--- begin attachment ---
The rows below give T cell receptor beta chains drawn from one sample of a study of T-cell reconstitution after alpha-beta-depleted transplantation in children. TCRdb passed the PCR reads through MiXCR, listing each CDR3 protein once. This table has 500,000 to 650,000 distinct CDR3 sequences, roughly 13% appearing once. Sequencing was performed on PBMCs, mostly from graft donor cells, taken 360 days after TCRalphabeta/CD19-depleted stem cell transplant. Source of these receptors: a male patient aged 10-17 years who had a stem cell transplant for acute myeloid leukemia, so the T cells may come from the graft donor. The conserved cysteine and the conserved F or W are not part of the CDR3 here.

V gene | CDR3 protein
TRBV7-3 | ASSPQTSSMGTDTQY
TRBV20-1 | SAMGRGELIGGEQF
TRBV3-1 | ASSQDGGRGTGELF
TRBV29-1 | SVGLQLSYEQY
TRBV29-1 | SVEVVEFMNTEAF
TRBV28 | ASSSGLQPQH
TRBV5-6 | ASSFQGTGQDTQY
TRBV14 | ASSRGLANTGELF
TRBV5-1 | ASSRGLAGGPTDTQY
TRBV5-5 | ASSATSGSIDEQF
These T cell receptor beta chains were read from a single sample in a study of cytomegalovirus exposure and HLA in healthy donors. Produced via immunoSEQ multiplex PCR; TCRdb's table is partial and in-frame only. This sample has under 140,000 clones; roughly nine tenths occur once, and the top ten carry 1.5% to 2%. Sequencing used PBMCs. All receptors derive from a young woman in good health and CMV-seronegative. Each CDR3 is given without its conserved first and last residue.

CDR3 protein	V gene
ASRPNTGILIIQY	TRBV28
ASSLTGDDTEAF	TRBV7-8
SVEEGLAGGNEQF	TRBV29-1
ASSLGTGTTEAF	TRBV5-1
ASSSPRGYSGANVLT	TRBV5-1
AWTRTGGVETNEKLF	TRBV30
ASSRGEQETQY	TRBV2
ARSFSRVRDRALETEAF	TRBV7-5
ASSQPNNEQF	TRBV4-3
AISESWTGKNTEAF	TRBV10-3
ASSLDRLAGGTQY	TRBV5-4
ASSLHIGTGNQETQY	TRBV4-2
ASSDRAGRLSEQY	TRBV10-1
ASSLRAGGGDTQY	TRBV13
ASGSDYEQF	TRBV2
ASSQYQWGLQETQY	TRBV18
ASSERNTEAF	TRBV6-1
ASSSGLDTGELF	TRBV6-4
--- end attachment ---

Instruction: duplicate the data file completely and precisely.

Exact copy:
The rows below give T cell receptor beta chains drawn from one sample of a study of T-cell reconstitution after alpha-beta-depleted transplantation in children. TCRdb passed the PCR reads through MiXCR, listing each CDR3 protein once. This table has 500,000 to 650,000 distinct CDR3 sequences, roughly 13% appearing once. Sequencing was performed on PBMCs, mostly from graft donor cells, taken 360 days after TCRalphabeta/CD19-depleted stem cell transplant. Source of these receptors: a male patient aged 10-17 years who had a stem cell transplant for acute myeloid leukemia, so the T cells may come from the graft donor. The conserved cysteine and the conserved F or W are not part of the CDR3 here.

V gene | CDR3 protein
TRBV7-3 | ASSPQTSSMGTDTQY
TRBV20-1 | SAMGRGELIGGEQF
TRBV3-1 | ASSQDGGRGTGELF
TRBV29-1 | SVGLQLSYEQY
TRBV29-1 | SVEVVEFMNTEAF
TRBV28 | ASSSGLQPQH
TRBV5-6 | ASSFQGTGQDTQY
TRBV14 | ASSRGLANTGELF
TRBV5-1 | ASSRGLAGGPTDTQY
TRBV5-5 | ASSATSGSIDEQF
These T cell receptor beta chains were read from a single sample in a study of cytomegalovirus exposure and HLA in healthy donors. Produced via immunoSEQ multiplex PCR; TCRdb's table is partial and in-frame only. This sample has under 140,000 clones; roughly nine tenths occur once, and the top ten carry 1.5% to 2%. Sequencing used PBMCs. All receptors derive from a young woman in good health and CMV-seronegative. Each CDR3 is given without its conserved first and last residue.

CDR3 protein	V gene
ASRPNTGILIIQY	TRBV28
ASSLTGDDTEAF	TRBV7-8
SVEEGLAGGNEQF	TRBV29-1
ASSLGTGTTEAF	TRBV5-1
ASSSPRGYSGANVLT	TRBV5-1
AWTRTGGVETNEKLF	TRBV30
ASSRGEQETQY	TRBV2
ARSFSRVRDRALETEAF	TRBV7-5
ASSQPNNEQF	TRBV4-3
AISESWTGKNTEAF	TRBV10-3
ASSLDRLAGGTQY	TRBV5-4
ASSLHIGTGNQETQY	TRBV4-2
ASSDRAGRLSEQY	TRBV10-1
ASSLRAGGGDTQY	TRBV13
ASGSDYEQF	TRBV2
ASSQYQWGLQETQY	TRBV18
ASSERNTEAF	TRBV6-1
ASSSGLDTGELF	TRBV6-4